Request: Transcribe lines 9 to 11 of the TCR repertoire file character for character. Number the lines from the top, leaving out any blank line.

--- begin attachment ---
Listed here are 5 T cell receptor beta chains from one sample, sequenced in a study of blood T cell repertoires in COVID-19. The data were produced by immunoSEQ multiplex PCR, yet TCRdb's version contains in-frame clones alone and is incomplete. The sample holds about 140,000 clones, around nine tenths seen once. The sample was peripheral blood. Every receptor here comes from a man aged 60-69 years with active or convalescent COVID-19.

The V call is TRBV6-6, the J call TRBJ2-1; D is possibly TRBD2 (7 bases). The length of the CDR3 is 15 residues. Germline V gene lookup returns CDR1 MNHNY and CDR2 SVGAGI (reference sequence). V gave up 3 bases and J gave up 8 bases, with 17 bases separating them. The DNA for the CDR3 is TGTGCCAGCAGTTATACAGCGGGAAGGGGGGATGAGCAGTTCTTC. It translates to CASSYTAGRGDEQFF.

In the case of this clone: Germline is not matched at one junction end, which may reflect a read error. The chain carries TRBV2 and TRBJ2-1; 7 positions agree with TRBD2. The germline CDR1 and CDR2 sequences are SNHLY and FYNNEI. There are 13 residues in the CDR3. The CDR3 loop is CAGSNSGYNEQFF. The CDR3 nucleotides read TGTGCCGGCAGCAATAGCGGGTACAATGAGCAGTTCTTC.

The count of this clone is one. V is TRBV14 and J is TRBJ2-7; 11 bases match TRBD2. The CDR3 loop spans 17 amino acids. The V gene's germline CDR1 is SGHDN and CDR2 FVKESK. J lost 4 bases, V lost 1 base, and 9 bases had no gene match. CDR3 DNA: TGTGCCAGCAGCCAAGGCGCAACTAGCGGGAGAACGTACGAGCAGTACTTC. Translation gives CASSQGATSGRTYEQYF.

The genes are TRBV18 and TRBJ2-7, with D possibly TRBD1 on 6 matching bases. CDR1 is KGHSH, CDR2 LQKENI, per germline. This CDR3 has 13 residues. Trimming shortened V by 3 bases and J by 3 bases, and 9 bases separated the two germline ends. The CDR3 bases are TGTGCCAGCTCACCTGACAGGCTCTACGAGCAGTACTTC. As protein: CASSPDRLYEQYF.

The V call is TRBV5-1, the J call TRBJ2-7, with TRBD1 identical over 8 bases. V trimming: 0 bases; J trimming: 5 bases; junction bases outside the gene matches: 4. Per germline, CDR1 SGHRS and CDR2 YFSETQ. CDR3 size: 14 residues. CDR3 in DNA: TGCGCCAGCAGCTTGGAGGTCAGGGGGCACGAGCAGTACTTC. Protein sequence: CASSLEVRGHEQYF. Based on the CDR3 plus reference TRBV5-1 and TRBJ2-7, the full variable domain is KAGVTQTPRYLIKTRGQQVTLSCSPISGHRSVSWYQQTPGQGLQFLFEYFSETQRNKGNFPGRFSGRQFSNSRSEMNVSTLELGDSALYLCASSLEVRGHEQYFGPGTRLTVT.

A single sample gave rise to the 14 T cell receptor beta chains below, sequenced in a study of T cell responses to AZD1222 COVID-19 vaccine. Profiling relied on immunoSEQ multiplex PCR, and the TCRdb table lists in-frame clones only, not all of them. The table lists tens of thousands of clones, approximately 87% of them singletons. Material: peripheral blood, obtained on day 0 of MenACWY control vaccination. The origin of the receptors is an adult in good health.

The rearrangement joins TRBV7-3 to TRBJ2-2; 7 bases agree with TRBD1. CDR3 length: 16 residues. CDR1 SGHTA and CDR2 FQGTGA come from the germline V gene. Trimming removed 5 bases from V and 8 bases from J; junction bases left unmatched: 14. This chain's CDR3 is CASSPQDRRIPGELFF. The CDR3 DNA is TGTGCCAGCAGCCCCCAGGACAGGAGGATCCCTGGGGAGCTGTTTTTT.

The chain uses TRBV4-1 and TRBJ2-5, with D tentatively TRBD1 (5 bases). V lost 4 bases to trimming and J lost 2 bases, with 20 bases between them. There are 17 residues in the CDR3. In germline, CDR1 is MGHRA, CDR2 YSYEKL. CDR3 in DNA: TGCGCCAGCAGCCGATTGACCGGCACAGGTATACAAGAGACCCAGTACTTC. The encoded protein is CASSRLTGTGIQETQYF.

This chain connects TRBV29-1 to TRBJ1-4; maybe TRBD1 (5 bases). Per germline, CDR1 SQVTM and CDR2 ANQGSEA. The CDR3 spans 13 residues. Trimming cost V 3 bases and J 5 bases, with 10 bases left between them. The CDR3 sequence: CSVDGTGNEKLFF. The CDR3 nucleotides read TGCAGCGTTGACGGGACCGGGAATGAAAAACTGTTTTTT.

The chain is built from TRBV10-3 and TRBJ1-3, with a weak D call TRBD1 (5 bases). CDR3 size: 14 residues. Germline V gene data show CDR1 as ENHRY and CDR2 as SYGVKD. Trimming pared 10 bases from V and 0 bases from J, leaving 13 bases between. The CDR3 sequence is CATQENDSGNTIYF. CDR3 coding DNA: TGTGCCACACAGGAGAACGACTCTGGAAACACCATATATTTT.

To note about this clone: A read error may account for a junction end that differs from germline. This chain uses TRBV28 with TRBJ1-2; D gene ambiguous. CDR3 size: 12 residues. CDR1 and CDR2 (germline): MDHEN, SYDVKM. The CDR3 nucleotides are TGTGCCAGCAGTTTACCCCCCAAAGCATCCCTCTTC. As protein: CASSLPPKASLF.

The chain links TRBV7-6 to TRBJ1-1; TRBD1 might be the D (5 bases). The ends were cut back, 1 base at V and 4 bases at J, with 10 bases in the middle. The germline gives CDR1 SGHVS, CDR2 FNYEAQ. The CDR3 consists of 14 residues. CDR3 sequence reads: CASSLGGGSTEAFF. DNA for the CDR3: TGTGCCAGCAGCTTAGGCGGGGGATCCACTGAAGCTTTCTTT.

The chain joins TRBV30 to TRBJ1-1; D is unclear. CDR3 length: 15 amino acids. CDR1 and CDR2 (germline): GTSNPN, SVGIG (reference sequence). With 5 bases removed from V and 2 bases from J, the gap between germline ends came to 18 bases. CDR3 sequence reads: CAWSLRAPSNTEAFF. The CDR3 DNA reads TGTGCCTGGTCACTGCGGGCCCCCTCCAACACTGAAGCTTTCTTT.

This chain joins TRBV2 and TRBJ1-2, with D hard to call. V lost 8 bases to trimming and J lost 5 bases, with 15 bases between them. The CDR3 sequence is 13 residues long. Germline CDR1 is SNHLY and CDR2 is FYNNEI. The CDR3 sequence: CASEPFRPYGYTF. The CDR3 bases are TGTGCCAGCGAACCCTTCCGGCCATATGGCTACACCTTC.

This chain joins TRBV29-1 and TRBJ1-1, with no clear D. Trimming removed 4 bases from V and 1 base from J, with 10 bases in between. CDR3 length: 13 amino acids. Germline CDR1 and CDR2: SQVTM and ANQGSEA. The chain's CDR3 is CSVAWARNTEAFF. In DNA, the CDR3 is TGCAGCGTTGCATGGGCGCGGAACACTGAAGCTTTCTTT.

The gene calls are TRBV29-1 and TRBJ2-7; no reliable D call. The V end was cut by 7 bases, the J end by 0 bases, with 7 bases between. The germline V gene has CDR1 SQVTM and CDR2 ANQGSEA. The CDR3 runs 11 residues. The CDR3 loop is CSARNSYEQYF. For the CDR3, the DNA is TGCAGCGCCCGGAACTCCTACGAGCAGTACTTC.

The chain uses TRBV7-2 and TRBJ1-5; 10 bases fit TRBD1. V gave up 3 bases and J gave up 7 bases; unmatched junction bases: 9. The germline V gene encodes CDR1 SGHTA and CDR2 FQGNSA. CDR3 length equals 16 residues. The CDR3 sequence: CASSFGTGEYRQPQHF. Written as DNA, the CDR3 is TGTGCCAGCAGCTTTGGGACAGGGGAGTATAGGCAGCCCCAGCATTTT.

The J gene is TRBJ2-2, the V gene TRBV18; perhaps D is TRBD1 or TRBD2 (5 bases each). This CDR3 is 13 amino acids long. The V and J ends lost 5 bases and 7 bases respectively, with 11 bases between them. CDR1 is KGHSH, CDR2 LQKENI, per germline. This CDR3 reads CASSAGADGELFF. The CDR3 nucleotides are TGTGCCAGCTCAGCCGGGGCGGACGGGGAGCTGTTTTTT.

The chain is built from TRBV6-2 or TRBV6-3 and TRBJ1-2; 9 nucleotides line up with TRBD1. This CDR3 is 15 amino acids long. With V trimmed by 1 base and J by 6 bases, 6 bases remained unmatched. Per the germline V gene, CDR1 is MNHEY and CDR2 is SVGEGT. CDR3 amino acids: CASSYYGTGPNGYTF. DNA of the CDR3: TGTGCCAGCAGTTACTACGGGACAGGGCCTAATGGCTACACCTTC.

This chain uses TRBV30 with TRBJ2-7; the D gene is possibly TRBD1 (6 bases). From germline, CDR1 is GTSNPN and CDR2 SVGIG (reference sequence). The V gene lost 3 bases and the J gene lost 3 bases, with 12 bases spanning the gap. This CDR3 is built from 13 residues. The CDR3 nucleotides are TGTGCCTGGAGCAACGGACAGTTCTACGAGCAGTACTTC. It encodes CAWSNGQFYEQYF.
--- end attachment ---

The chain uses TRBV4-1 and TRBJ2-5, with D tentatively TRBD1 (5 bases). V lost 4 bases to trimming and J lost 2 bases, with 20 bases between them. There are 17 residues in the CDR3. In germline, CDR1 is MGHRA, CDR2 YSYEKL. CDR3 in DNA: TGCGCCAGCAGCCGATTGACCGGCACAGGTATACAAGAGACCCAGTACTTC. The encoded protein is CASSRLTGTGIQETQYF.

This chain connects TRBV29-1 to TRBJ1-4; maybe TRBD1 (5 bases). Per germline, CDR1 SQVTM and CDR2 ANQGSEA. The CDR3 spans 13 residues. Trimming cost V 3 bases and J 5 bases, with 10 bases left between them. The CDR3 sequence: CSVDGTGNEKLFF. The CDR3 nucleotides read TGCAGCGTTGACGGGACCGGGAATGAAAAACTGTTTTTT.

The chain is built from TRBV10-3 and TRBJ1-3, with a weak D call TRBD1 (5 bases). CDR3 size: 14 residues. Germline V gene data show CDR1 as ENHRY and CDR2 as SYGVKD. Trimming pared 10 bases from V and 0 bases from J, leaving 13 bases between. The CDR3 sequence is CATQENDSGNTIYF. CDR3 coding DNA: TGTGCCACACAGGAGAACGACTCTGGAAACACCATATATTTT.